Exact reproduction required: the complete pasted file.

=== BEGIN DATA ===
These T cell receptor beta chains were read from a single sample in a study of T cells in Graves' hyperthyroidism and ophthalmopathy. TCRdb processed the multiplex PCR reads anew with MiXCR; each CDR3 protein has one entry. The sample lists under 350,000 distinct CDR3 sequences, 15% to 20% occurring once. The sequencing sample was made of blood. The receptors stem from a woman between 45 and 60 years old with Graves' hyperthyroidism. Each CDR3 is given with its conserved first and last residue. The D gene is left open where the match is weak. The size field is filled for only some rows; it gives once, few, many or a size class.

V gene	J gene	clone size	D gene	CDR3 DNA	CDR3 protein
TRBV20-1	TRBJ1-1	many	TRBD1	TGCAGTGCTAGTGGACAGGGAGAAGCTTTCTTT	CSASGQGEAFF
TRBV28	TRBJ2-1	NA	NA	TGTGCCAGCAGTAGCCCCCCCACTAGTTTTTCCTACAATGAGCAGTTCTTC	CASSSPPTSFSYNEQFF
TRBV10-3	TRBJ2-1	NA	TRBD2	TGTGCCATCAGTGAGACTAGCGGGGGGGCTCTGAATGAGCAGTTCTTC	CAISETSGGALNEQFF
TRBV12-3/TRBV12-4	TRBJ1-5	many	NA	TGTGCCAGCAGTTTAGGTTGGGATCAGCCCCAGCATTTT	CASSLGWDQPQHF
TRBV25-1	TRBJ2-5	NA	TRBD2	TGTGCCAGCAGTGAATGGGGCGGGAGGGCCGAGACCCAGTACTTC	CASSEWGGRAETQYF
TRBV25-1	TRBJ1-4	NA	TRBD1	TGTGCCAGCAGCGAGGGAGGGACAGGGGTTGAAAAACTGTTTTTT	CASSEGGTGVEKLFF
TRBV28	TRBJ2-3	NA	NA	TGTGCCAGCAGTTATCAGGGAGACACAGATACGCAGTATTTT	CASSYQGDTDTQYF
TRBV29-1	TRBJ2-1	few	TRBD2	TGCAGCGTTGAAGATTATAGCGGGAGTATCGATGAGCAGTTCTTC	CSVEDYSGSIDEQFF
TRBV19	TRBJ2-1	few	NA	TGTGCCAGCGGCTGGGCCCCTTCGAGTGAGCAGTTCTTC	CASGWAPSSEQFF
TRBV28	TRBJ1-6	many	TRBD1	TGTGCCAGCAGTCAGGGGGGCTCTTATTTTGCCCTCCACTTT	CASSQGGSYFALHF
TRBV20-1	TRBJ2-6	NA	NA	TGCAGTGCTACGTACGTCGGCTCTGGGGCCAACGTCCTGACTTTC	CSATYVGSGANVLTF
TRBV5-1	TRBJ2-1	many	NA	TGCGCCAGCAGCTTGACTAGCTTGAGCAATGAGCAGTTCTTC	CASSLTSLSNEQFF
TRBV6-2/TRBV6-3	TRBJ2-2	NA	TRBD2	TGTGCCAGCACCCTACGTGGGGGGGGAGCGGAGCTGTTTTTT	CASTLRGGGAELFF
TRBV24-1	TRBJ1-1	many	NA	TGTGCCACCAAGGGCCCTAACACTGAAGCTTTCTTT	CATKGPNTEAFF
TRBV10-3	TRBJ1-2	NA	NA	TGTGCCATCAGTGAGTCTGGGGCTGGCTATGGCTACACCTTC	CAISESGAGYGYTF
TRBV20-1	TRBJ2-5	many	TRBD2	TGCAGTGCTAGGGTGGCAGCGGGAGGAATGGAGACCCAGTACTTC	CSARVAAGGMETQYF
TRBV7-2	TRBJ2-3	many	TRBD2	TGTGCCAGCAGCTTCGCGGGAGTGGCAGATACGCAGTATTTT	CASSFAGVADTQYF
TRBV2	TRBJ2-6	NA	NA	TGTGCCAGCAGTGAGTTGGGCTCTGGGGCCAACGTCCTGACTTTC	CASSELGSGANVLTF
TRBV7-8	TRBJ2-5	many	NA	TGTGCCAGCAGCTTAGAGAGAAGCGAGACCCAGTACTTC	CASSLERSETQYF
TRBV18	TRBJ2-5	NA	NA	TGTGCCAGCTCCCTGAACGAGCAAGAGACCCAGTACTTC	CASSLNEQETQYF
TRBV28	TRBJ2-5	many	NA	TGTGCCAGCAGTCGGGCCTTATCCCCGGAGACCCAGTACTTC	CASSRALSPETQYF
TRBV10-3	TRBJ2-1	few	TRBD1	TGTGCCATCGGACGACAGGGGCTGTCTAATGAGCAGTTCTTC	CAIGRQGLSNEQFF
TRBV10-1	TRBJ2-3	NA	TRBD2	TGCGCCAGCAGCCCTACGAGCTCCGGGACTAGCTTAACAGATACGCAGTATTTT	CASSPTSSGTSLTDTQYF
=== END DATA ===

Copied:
These T cell receptor beta chains were read from a single sample in a study of T cells in Graves' hyperthyroidism and ophthalmopathy. TCRdb processed the multiplex PCR reads anew with MiXCR; each CDR3 protein has one entry. The sample lists under 350,000 distinct CDR3 sequences, 15% to 20% occurring once. The sequencing sample was made of blood. The receptors stem from a woman between 45 and 60 years old with Graves' hyperthyroidism. Each CDR3 is given with its conserved first and last residue. The D gene is left open where the match is weak. The size field is filled for only some rows; it gives once, few, many or a size class.

V gene	J gene	clone size	D gene	CDR3 DNA	CDR3 protein
TRBV20-1	TRBJ1-1	many	TRBD1	TGCAGTGCTAGTGGACAGGGAGAAGCTTTCTTT	CSASGQGEAFF
TRBV28	TRBJ2-1	NA	NA	TGTGCCAGCAGTAGCCCCCCCACTAGTTTTTCCTACAATGAGCAGTTCTTC	CASSSPPTSFSYNEQFF
TRBV10-3	TRBJ2-1	NA	TRBD2	TGTGCCATCAGTGAGACTAGCGGGGGGGCTCTGAATGAGCAGTTCTTC	CAISETSGGALNEQFF
TRBV12-3/TRBV12-4	TRBJ1-5	many	NA	TGTGCCAGCAGTTTAGGTTGGGATCAGCCCCAGCATTTT	CASSLGWDQPQHF
TRBV25-1	TRBJ2-5	NA	TRBD2	TGTGCCAGCAGTGAATGGGGCGGGAGGGCCGAGACCCAGTACTTC	CASSEWGGRAETQYF
TRBV25-1	TRBJ1-4	NA	TRBD1	TGTGCCAGCAGCGAGGGAGGGACAGGGGTTGAAAAACTGTTTTTT	CASSEGGTGVEKLFF
TRBV28	TRBJ2-3	NA	NA	TGTGCCAGCAGTTATCAGGGAGACACAGATACGCAGTATTTT	CASSYQGDTDTQYF
TRBV29-1	TRBJ2-1	few	TRBD2	TGCAGCGTTGAAGATTATAGCGGGAGTATCGATGAGCAGTTCTTC	CSVEDYSGSIDEQFF
TRBV19	TRBJ2-1	few	NA	TGTGCCAGCGGCTGGGCCCCTTCGAGTGAGCAGTTCTTC	CASGWAPSSEQFF
TRBV28	TRBJ1-6	many	TRBD1	TGTGCCAGCAGTCAGGGGGGCTCTTATTTTGCCCTCCACTTT	CASSQGGSYFALHF
TRBV20-1	TRBJ2-6	NA	NA	TGCAGTGCTACGTACGTCGGCTCTGGGGCCAACGTCCTGACTTTC	CSATYVGSGANVLTF
TRBV5-1	TRBJ2-1	many	NA	TGCGCCAGCAGCTTGACTAGCTTGAGCAATGAGCAGTTCTTC	CASSLTSLSNEQFF
TRBV6-2/TRBV6-3	TRBJ2-2	NA	TRBD2	TGTGCCAGCACCCTACGTGGGGGGGGAGCGGAGCTGTTTTTT	CASTLRGGGAELFF
TRBV24-1	TRBJ1-1	many	NA	TGTGCCACCAAGGGCCCTAACACTGAAGCTTTCTTT	CATKGPNTEAFF
TRBV10-3	TRBJ1-2	NA	NA	TGTGCCATCAGTGAGTCTGGGGCTGGCTATGGCTACACCTTC	CAISESGAGYGYTF
TRBV20-1	TRBJ2-5	many	TRBD2	TGCAGTGCTAGGGTGGCAGCGGGAGGAATGGAGACCCAGTACTTC	CSARVAAGGMETQYF
TRBV7-2	TRBJ2-3	many	TRBD2	TGTGCCAGCAGCTTCGCGGGAGTGGCAGATACGCAGTATTTT	CASSFAGVADTQYF
TRBV2	TRBJ2-6	NA	NA	TGTGCCAGCAGTGAGTTGGGCTCTGGGGCCAACGTCCTGACTTTC	CASSELGSGANVLTF
TRBV7-8	TRBJ2-5	many	NA	TGTGCCAGCAGCTTAGAGAGAAGCGAGACCCAGTACTTC	CASSLERSETQYF
TRBV18	TRBJ2-5	NA	NA	TGTGCCAGCTCCCTGAACGAGCAAGAGACCCAGTACTTC	CASSLNEQETQYF
TRBV28	TRBJ2-5	many	NA	TGTGCCAGCAGTCGGGCCTTATCCCCGGAGACCCAGTACTTC	CASSRALSPETQYF
TRBV10-3	TRBJ2-1	few	TRBD1	TGTGCCATCGGACGACAGGGGCTGTCTAATGAGCAGTTCTTC	CAIGRQGLSNEQFF
TRBV10-1	TRBJ2-3	NA	TRBD2	TGCGCCAGCAGCCCTACGAGCTCCGGGACTAGCTTAACAGATACGCAGTATTTT	CASSPTSSGTSLTDTQYF